A potential complete shutdown of the Canarsie Tunnel to repair saltwater damage from Hurricane Sandy had already put the fear of
god the MTA into inter-borough L train commuters when Gothamist reported the possibility that this would happen earlier this month.
And now, DNAinfo has shared some hard numbers—and maps—to substantiate those fears. A research and cartography company, CartoDB, which uses open location data to create revelatory maps, made some particularly stark ones based on the closures of the Canarsie Tunnel, which carries all L traffic between Brooklyn and Manhattan. In sum, if the tunnel shuts down completely for repairs, most L train riders are better off back-tracking east to the M or A trains to travel to Manhattan, than they would be hopping a shuttle somewhere near the Lorimer stop; plus, almost 19,000 L commuter households live under the poverty line, and therefor have less financial and job flexibility to make up for such a massive service disruption.
While CartoDB shares much more information regarding the L train closure than this—and the full report can be viewed here—two maps in particular illustrate the above bleak realities.
The first shows for which commuters it is worth it to even consider taking a shuttle bus to cross the East River into Manhattan: namely, only those who live within walking distance of the first five L train stops in Brooklyn. (The rest are better off heading back to the M or A trains to ride across the river.)
CartoDB calculated that the absolute fastest a shuttle bus trip into Manhattan would take was 20 minutes (10 without traffic, but that would happen during zero commutes). And with that in mind, the shuttle bus is effective only for commuters who live west of the Montrose L stop.
But that said, if shuttle bus commutes slow to 29 minutes, the bus isn’t worth it for anyone (assuming commuters would board somewhere near the Lorimer stop); in that case, all commuters would have faster trips if they transferred to the M at Myrtle-Wyckoff, or to the A at Broadway Junction, to travel to Manhattan.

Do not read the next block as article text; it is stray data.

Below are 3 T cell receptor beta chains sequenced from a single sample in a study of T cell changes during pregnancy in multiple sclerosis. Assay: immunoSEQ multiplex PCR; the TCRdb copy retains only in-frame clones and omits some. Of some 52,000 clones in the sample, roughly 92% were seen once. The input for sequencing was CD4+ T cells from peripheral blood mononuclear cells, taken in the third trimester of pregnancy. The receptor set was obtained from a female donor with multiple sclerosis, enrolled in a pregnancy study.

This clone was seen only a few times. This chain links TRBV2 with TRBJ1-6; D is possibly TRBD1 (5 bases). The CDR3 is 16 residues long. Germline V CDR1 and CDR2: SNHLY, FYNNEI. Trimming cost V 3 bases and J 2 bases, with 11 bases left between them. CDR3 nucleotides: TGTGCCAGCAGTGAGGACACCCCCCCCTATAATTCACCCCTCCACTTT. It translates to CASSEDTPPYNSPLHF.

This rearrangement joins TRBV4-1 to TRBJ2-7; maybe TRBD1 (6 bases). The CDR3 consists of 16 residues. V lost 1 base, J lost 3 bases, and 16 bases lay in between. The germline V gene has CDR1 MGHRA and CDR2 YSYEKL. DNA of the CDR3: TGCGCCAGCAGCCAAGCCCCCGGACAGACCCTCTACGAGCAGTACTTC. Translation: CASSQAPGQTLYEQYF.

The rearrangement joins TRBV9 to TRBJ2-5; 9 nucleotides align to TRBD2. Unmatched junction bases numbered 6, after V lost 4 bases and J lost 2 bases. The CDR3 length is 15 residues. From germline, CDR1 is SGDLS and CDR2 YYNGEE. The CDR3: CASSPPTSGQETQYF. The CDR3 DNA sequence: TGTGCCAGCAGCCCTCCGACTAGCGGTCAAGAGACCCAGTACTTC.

Worse: for those L train commuters that live within walking distance of the first five Brooklyn L stops (i.e., those for whom taking a shuttle bus makes sense, or about 75,000 riders), 1,154 cross-river bus trips per day would be necessary to make up for the lack of L train service, which, says CartoDB, is pretending every one of those buses would be filled to capacity. Plus, for that above-ground traffic increase, an entirely new bridge would have to be built to handle the uptick. Uh, ok. Once again, seems like it makes most sense, regardless of where you live on the L train, to ignore the shuttle bus situation completely.
Here’s an even more depressing map. “Of our estimated population of L riders, we see approximately 18,889 Brooklyn households in poverty where the nearest subway stop is the L,” writes CartoDB (illustrated below).
CartoDB wisely suggests that it is in these affected neighborhoods—Brownsville, East New York, and Bushwick—that efforts should be made to look at above ground alternatives, like shuttle buses, rather than concentrating the bulk of them on the more well-to-do neighborhoods near the Bedford Avenue and Lorimer stops.
Whatever transportation alternatives the MTA comes up with, looking at these maps could prove helpful. Let’s hope that the option to build a brand new bridge—which would surely take longer than the projected three-year closures—is not the one they go with.